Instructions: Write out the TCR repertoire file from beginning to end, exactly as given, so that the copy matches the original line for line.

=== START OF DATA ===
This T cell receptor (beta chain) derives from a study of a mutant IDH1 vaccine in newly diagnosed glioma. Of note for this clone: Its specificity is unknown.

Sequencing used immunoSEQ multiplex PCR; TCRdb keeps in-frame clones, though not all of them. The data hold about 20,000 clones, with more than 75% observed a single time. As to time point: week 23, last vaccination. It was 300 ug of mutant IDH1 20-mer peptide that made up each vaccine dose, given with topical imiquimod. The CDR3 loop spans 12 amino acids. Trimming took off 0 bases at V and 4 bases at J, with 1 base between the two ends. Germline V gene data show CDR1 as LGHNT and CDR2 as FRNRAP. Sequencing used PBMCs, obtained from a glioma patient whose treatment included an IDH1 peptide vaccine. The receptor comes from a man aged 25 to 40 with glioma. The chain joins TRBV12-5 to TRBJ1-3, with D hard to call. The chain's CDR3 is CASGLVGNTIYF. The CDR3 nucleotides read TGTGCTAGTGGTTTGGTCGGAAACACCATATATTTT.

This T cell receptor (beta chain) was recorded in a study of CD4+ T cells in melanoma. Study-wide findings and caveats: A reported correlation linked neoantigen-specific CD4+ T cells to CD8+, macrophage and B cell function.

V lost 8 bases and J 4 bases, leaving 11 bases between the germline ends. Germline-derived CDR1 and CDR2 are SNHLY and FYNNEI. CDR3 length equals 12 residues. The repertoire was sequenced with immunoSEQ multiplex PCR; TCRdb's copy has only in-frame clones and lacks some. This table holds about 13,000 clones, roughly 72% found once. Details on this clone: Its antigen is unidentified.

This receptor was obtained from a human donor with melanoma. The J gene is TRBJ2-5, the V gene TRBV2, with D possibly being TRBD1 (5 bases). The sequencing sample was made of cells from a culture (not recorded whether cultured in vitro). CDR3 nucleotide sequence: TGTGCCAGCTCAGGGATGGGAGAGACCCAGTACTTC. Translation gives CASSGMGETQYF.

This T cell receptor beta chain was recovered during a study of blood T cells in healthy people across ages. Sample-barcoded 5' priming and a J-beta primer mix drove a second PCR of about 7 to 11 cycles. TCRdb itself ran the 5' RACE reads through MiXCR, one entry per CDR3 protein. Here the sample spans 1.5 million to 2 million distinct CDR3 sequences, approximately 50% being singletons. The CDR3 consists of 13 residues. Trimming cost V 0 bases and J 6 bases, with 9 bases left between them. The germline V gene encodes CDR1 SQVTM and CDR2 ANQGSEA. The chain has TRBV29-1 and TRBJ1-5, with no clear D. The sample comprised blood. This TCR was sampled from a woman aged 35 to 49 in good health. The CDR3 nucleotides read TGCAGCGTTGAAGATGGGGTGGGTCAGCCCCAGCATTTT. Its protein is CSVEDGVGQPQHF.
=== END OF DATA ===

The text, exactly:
This T cell receptor (beta chain) derives from a study of a mutant IDH1 vaccine in newly diagnosed glioma. Of note for this clone: Its specificity is unknown.

Sequencing used immunoSEQ multiplex PCR; TCRdb keeps in-frame clones, though not all of them. The data hold about 20,000 clones, with more than 75% observed a single time. As to time point: week 23, last vaccination. It was 300 ug of mutant IDH1 20-mer peptide that made up each vaccine dose, given with topical imiquimod. The CDR3 loop spans 12 amino acids. Trimming took off 0 bases at V and 4 bases at J, with 1 base between the two ends. Germline V gene data show CDR1 as LGHNT and CDR2 as FRNRAP. Sequencing used PBMCs, obtained from a glioma patient whose treatment included an IDH1 peptide vaccine. The receptor comes from a man aged 25 to 40 with glioma. The chain joins TRBV12-5 to TRBJ1-3, with D hard to call. The chain's CDR3 is CASGLVGNTIYF. The CDR3 nucleotides read TGTGCTAGTGGTTTGGTCGGAAACACCATATATTTT.

This T cell receptor (beta chain) was recorded in a study of CD4+ T cells in melanoma. Study-wide findings and caveats: A reported correlation linked neoantigen-specific CD4+ T cells to CD8+, macrophage and B cell function.

V lost 8 bases and J 4 bases, leaving 11 bases between the germline ends. Germline-derived CDR1 and CDR2 are SNHLY and FYNNEI. CDR3 length equals 12 residues. The repertoire was sequenced with immunoSEQ multiplex PCR; TCRdb's copy has only in-frame clones and lacks some. This table holds about 13,000 clones, roughly 72% found once. Details on this clone: Its antigen is unidentified.

This receptor was obtained from a human donor with melanoma. The J gene is TRBJ2-5, the V gene TRBV2, with D possibly being TRBD1 (5 bases). The sequencing sample was made of cells from a culture (not recorded whether cultured in vitro). CDR3 nucleotide sequence: TGTGCCAGCTCAGGGATGGGAGAGACCCAGTACTTC. Translation gives CASSGMGETQYF.

This T cell receptor beta chain was recovered during a study of blood T cells in healthy people across ages. Sample-barcoded 5' priming and a J-beta primer mix drove a second PCR of about 7 to 11 cycles. TCRdb itself ran the 5' RACE reads through MiXCR, one entry per CDR3 protein. Here the sample spans 1.5 million to 2 million distinct CDR3 sequences, approximately 50% being singletons. The CDR3 consists of 13 residues. Trimming cost V 0 bases and J 6 bases, with 9 bases left between them. The germline V gene encodes CDR1 SQVTM and CDR2 ANQGSEA. The chain has TRBV29-1 and TRBJ1-5, with no clear D. The sample comprised blood. This TCR was sampled from a woman aged 35 to 49 in good health. The CDR3 nucleotides read TGCAGCGTTGAAGATGGGGTGGGTCAGCCCCAGCATTTT. Its protein is CSVEDGVGQPQHF.